Manly and Melbourne have both named their sides for this Sundays Grand Final. Neither side giving much away, with extended squads being named in both camps. Manly will trim 3 players from their squad and the Storm will remove 4.

The Sea Eagles are expected to wipe Travis Burns, Matt Ballin and Glenn Hall from their squad – the unlucky Hall likely to miss the Grand Final after showing top form all year, only to sustain injury against the Warriors in Round 24 and while he fought hard to regain fitness, the Manly bench continues to be explosive and the likes of Adam Cuthbertson, Mark Bryant and Steve Menzies have been inspirational for the Eagles – making Hall’s recall impossible.

It’s expected Des Hasler will continue with the same team that comprehensively disposed of the Cowboys last weekend.

While the Storm are also expected to utilize their same side from last weekend after grinding out a tough win against the Eels, they have done a good job to mask the injury concerns from last weeks game. Problems for Billy Slater, Ben Cross, Israel Folau, Clint Newton and Ryan Hoffman were there for viewers to see during last weeks game. The most concerning being Slater and Cross. Slater was in obvious distress during the game and his usual confidence and speedy kick returns were non-existent in the tough clash. Ben Cross has had scans on his problematic hamstring, however results are claimed to be positive – coach Bellamy keeping Garret Crossman on standby for the talented Cross.

SUNDAY, Sepetember 25, Telstra Stadium

MANLY SEA EAGLES: Brett Stewart, Michael Robertson, Steve Bell, Steve Matai, Chris Hicks, Jamie Lyon, Matt Orford (capt), Jason King, Michael Monaghan, Brent Kite, Anthony Watmough, Glenn Stewart, Luke Williamson. Interchange: Travis Burns, Glenn Hall, Mark Bryant, Steve Menzies, Matt Ballin, Jack Afamasaga, Adam Cuthbertson (three to be omitted).

MELBOURNE STORM: Billy Slater, Steve Turner, Matt King, Israel Folau, Anthony Quinn, Greg Inglis, Cooper Cronk, Ben Cross, Cameron Smith (capt), Brett White, Clint Newton, Ryan Hoffman, Dallas Johnson. Interchange: Jeremy Smith, Matt Geyer, Michael Crocker, Jeff Lima, James Aubusson, Garret Crossman, Adam Blair, Sika Manu (four to be omitted).

Referee: Tony Archer

NRL: Tony Archer to Referee Grand Final

NRL Grand Final Week, 2007
Tony Archer gets his shot at the Grand Final

The NRL’s best referee Tony Archer has officially been awarded control of the NRL Grand Final for 2007. Staying true to form, the NRL and referee’s boss Robert Finch have come up with the right decision here in choosing Archer to control Rugby League’s biggest match. Assisting Tony Archer will be sideline officials (touch judges): Steve Chiddy and Russell Turner and controlling video decisions will be Bill Harrigan and Phil Cooley.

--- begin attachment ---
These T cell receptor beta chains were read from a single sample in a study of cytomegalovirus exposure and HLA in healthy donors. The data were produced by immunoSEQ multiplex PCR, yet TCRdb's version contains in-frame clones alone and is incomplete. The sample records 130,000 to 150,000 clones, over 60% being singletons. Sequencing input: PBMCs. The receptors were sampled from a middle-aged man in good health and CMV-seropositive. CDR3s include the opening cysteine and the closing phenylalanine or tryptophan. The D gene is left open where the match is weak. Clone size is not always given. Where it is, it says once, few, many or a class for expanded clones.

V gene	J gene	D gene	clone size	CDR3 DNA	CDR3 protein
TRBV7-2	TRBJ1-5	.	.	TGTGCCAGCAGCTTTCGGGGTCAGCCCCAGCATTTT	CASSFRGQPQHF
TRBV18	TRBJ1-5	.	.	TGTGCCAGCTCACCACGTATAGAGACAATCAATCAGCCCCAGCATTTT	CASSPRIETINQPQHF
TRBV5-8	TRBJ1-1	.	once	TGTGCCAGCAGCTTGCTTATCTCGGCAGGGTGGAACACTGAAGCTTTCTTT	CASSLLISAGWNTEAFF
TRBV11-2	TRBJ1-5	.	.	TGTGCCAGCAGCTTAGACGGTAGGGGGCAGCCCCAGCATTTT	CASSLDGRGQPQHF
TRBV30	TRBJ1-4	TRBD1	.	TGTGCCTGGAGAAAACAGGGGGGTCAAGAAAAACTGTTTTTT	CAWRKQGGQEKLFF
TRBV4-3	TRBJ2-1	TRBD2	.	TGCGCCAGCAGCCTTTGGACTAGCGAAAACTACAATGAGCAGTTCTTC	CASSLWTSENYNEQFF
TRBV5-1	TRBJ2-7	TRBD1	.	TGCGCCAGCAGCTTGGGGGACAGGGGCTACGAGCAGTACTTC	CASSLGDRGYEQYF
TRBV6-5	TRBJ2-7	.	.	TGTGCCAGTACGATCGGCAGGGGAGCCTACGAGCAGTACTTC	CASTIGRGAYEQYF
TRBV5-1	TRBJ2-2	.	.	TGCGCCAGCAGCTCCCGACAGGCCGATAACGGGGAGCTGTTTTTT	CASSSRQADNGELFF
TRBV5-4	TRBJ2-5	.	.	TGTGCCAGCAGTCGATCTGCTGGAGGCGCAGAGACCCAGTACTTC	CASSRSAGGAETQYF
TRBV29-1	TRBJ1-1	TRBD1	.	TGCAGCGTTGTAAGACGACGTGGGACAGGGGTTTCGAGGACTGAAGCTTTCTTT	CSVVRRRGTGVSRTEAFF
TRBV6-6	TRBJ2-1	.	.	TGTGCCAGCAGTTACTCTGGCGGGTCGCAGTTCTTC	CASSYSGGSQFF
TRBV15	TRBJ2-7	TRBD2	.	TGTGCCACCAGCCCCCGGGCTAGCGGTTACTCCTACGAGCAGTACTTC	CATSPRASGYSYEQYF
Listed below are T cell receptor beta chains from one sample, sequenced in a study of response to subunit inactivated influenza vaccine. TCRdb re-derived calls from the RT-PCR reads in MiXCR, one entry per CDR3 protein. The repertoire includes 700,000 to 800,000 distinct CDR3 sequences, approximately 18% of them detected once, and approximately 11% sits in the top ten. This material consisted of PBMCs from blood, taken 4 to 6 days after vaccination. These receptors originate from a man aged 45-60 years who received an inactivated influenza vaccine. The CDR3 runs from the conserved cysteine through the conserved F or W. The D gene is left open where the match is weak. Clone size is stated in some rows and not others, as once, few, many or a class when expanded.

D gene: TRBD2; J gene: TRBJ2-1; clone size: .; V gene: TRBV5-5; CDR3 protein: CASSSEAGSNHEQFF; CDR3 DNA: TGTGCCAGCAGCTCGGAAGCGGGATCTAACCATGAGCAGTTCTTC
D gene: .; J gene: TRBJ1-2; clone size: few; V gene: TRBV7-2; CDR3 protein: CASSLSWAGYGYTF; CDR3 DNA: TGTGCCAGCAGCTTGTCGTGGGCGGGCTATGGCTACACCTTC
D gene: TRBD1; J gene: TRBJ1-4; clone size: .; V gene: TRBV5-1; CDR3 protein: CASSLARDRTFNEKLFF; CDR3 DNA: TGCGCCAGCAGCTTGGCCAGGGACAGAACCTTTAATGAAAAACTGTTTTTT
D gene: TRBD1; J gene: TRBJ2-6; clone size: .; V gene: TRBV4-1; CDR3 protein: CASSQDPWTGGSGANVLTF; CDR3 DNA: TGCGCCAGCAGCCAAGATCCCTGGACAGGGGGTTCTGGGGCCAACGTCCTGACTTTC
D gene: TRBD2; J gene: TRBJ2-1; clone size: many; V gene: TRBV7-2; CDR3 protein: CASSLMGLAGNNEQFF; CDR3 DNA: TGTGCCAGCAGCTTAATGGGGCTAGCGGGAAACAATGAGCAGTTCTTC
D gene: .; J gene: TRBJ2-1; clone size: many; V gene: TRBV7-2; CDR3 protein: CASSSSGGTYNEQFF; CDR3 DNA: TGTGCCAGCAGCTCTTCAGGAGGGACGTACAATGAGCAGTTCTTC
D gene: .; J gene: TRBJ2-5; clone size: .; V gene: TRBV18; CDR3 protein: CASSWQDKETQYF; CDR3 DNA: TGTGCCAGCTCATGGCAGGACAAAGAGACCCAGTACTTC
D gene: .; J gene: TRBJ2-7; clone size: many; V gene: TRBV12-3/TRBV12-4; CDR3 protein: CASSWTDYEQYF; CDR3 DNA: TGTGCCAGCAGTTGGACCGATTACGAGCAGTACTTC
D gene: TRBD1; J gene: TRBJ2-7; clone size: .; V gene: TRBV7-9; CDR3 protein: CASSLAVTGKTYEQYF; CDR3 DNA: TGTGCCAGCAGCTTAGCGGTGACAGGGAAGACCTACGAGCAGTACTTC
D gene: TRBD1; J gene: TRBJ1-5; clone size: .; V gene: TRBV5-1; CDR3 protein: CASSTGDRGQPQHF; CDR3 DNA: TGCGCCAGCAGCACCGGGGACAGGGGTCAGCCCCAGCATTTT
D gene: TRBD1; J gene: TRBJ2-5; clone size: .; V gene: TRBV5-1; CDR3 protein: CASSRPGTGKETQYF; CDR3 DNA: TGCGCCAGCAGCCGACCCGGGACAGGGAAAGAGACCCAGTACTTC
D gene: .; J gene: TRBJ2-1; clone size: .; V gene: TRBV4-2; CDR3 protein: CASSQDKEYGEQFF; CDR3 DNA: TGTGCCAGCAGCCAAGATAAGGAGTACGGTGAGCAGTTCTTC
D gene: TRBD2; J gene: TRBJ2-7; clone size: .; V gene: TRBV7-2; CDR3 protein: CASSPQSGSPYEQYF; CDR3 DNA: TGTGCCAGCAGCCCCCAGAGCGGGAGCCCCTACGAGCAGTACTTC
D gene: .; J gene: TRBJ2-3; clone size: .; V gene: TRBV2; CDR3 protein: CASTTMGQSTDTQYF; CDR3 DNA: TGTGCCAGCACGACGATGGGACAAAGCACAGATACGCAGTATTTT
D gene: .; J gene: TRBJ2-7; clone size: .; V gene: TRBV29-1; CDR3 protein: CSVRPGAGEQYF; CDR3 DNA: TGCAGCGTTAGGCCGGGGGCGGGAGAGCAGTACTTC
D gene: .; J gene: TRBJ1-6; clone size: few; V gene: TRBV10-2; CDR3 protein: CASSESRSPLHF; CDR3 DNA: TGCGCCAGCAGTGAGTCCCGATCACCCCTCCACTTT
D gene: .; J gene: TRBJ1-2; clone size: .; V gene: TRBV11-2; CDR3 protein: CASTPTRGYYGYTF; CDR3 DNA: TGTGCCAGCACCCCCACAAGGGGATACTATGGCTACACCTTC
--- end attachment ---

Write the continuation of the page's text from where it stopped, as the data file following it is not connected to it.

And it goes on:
Tony Archer would have been rated no chance mid-season, with the likes of Sean Hampstead, Steven Clark and Paul Simpkins all experienced campaigners and looking the only contenders to fight for the big one.

2007 has seen the likes of Tony Archer and Shayne Hayne claw their way to the top of the whistleblower ranks, as the experienced men reach their twilight years. Speculation continues around the future of Steve Clark, the veteran referee is apparently receiving the nudge from officials to call it a day. With Clark having controlled over 300 games, his experience will be hard to replace. Unfortunately for Clark his attention to detail can sometimes cause him to ‘over officiate’ in games – earning him the nickname ‘Terminator’ in 2007.

For Archer, his fightback has been remarkable. Spending some time in reserve grade this year, he has found form at the right time and has done well to shut out club and media distractions. The part time Police prosecutor is following in the footsteps of former referee Bill Harrigan; he too was on the Police payroll and was regularly in control of Rugby League’s biggest game.

Congratulations Tony ‘Have a Chat’ Archer – he’ll certainly be up to the task on Sunday, he not only controls the game speed well, with limited intervention needed – he also has the respect of the players; something that other talented referees struggle to match.

Video Referee Lottery

NRL Grand Final Week, 2007
Video Referee: It’s a Lottery

Video footage never lies. Right?